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The Effect of Reflux Ratio on Tray Distillation Efficiency

The Effect of Reflux Ratio on Tray Distillation Efficiency



Tray distillation is a crucial chemical engineering technique used to separate compound mixtures in various industrial settings. Such as chemical plants, oil refineries, and natural gas processing. Distillation is performed in a column with many different levels called trays. A liquid feed stream travels through the column and after exposure to heat is either condensed or vaporized, enabling the mixture to be separated based on the difference in volatilities. In order to design a cost-productive distillation apparatus the separation efficiencies of the trays in the system are studied. Here we will investigate the separation efficiency of a Sieve tray column used to separate a mixture of methanol, isopropanol, and water.

In a distillation column, the liquid feed is introduced and it flows downward while simultaneously contacting a rising vapor stream. When the liquid reaches the bottom it enters a re-boiler and is either vaporized and re-enters the column or remains liquid and exits the system. This exiting stream, called the bottoms, contains the heavier components. The boil up ratio VB, is the ratio of liquid recycled into the column to the amount of liquid leaving in the bottoms. The vapor stream flows upward through the column and is condensed before entering a reflux drum. It is then split into two streams. The distillate containing the more volatile components which exit the system, and the reflux stream which is cycled to the column. The reflux ratio, which is the ratio of reflux rate to distillate rate can influence separation efficiency. In total reflux mode, 100% of the streams are recycled back into the column. However, practical distillations are operated in partial reflux mode to achieve economic separation. Now let's take a look at the McCabe-Thiele analysis to determine the number of stages needed for a separation using VLE data for the two components. Starting from the distillate composition, draw an operating line with slope equal to RD over RD plus one. Starting from the bottoms composition draw an operating line with slope equal to VB plus one over VB. Step down the plot between the BLE curve and operating lines until the bottom is reached. The number of steps minutes one for the reboiler is equal to the number of trays needed. To evaluate efficiency, the Murphree Method is used. The Murphree efficiency for a single tray, EML, describes the change of the liquid composition over the tray divided by the change off the exiting liquid composition, assuming it was in equilibrium with the exiting vapor. Low efficiencies on a tray are often associated with low interfacial area or low superficial velocities, enabling engineers to pinpoint problems in a column and improve design. Now that we've discussed how a distillation column works and how the reflux ratio can affect the separation, let's test and demonstrate the effects in a laboratory experiment.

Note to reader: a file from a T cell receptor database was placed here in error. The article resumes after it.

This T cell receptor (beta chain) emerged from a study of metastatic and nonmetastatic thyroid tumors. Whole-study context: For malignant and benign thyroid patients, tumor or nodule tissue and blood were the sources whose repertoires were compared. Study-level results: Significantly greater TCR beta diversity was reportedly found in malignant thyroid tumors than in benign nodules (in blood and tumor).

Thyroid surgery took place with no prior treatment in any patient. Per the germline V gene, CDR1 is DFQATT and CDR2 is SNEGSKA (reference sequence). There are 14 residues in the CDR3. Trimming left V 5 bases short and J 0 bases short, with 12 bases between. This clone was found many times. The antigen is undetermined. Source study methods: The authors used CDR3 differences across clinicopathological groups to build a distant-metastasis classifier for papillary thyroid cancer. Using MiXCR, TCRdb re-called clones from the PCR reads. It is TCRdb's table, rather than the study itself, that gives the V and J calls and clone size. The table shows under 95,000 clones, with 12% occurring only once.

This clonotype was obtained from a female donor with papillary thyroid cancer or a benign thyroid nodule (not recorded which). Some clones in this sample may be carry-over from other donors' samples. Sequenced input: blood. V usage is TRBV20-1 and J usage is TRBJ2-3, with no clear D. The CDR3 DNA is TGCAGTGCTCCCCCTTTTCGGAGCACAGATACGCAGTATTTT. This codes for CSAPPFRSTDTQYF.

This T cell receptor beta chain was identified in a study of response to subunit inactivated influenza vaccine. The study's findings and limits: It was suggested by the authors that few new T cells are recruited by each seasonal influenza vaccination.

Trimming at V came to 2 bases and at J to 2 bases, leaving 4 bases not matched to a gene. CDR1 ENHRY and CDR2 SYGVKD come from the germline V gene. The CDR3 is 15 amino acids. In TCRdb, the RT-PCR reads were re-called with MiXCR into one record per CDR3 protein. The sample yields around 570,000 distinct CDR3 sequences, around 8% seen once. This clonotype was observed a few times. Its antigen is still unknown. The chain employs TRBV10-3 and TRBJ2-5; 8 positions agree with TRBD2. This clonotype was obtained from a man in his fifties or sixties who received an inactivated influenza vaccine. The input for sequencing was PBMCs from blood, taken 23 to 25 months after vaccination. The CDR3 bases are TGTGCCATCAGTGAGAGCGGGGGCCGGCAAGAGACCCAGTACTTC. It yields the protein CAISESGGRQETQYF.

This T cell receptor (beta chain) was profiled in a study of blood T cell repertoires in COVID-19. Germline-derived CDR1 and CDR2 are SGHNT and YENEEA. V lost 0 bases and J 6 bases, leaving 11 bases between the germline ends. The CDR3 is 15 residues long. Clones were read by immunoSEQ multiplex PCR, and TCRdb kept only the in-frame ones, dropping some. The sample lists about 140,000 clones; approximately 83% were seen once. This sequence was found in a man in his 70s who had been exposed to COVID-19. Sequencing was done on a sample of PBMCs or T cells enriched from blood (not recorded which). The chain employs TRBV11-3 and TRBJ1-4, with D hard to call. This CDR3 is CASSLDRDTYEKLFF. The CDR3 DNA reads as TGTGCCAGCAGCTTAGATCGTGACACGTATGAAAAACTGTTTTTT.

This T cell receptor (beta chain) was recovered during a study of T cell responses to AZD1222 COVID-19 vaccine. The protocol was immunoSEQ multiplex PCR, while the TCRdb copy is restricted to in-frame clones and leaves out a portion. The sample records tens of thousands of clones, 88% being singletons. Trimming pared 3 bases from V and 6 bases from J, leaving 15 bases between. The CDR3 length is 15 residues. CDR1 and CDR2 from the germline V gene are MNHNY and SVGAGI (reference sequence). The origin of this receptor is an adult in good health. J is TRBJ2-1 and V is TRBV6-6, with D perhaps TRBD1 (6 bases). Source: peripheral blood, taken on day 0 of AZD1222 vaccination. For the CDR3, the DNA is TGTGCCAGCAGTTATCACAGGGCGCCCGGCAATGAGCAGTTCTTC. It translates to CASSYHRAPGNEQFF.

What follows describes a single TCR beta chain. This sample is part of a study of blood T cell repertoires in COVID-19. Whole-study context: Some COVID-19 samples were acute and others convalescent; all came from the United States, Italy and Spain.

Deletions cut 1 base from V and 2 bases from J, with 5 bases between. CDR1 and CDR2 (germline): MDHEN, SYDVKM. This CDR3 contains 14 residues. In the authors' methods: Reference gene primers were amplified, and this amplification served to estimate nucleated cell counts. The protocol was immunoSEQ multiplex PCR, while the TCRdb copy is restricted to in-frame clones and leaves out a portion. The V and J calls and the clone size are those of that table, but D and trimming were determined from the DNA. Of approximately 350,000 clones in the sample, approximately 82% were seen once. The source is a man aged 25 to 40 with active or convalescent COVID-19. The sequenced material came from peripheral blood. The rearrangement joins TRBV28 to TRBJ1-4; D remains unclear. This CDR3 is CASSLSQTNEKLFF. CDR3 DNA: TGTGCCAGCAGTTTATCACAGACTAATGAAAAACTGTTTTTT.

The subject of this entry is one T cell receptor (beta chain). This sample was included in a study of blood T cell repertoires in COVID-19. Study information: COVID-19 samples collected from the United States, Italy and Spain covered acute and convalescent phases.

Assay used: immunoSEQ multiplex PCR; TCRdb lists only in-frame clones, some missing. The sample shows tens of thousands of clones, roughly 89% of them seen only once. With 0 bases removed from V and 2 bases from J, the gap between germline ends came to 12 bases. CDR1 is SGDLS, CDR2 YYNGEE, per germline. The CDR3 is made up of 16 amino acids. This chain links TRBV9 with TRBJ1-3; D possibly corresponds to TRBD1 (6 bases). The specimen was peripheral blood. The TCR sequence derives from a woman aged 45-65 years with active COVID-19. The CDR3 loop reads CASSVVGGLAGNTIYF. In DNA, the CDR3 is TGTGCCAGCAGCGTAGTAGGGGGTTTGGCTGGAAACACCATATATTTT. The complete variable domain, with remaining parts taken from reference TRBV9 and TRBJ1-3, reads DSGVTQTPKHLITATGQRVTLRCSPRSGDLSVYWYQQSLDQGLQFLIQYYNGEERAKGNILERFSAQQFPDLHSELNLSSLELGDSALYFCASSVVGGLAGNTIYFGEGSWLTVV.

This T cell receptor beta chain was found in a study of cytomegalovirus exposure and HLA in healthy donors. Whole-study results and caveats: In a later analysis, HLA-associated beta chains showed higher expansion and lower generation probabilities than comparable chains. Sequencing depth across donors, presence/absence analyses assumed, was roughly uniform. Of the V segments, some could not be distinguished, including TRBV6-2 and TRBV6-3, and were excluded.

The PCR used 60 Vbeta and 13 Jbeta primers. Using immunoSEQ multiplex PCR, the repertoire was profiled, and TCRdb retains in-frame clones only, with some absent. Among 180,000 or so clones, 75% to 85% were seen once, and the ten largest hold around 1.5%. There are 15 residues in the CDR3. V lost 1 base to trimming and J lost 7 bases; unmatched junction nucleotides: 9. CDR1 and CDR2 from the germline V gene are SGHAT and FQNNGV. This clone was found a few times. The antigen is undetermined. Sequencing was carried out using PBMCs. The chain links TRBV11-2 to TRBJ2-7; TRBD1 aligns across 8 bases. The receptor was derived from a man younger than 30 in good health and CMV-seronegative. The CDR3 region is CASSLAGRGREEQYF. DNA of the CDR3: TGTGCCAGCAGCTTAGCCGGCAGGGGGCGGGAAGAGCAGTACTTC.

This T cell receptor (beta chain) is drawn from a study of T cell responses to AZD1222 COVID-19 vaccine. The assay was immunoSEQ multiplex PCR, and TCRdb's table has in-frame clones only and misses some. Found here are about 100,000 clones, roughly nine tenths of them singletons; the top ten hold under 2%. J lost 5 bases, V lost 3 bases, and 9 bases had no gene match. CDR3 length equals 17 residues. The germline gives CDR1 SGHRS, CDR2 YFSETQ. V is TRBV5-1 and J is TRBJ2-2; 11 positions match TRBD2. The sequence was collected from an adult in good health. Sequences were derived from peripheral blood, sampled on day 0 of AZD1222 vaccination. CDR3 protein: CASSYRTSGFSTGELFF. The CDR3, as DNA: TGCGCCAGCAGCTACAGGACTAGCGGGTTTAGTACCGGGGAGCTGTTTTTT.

Before you start, familiarize yourself with the tray distillation unit. The unit consists of a column containing six sieve trays. The feed reservoir contains the mixture of methanol 50 weight percent, isopropanol 30 weight percent, and water 20 weight percent. Which is directed via a pump to the feed preheater and then to the column. The distillate from the column is collected in the total condenser equipped with a valve to collect the samples. A reflux drum, reflux pump, and preheater are used to provide a continuous reflux of which the ratio is adjusted for a better efficiency. Lastly, the reboiler and bottoms pump provide heating of the mixture and the bottoms valve is used to obtain the samples for analysis. The majority of the trade distillation unit is operated using a graphical interface. To start the experiment for the total reflux mode, turn on the cooling water and check the level of the reboiler liquid. Adjust the level by either adding feed liquid or removing some liquid using the bottom pump. Turn on the main reboiler heater and the strip heater. Then, via the controls, set the reboiler temperature controller to manual and adjust the output to at least 60%. And wait for the overhead vapor to condense, filling the reflux drum. Once the reflux drum has reached a level of 50%, set the reflux flow controller I auto with a set point of 20% and turn on the reflux pump. As soon as you measure the reflux flow on the controller, gradually decrease the set point in 2% increments every 20 to 30 seconds until the reflux flow rate is 12 to 13% of span. When the reboiler heater was activated, the system also started the reflux preheater. Now set the controller in auto and give the reflux preheater a set point of approximately 65 degrees Celsius. Make sure that the reflux drum level is around 50%, and if necessary manually adjust the rate by changing the set point on the reflux flow controller to provide a constant reflux drum level of 25 to 75%. When all flows, levels, temperature, and compositions are close to their set points and aren't changing significantly for approximately two minutes, one can say that steady state of the total reflux mode has been achieved.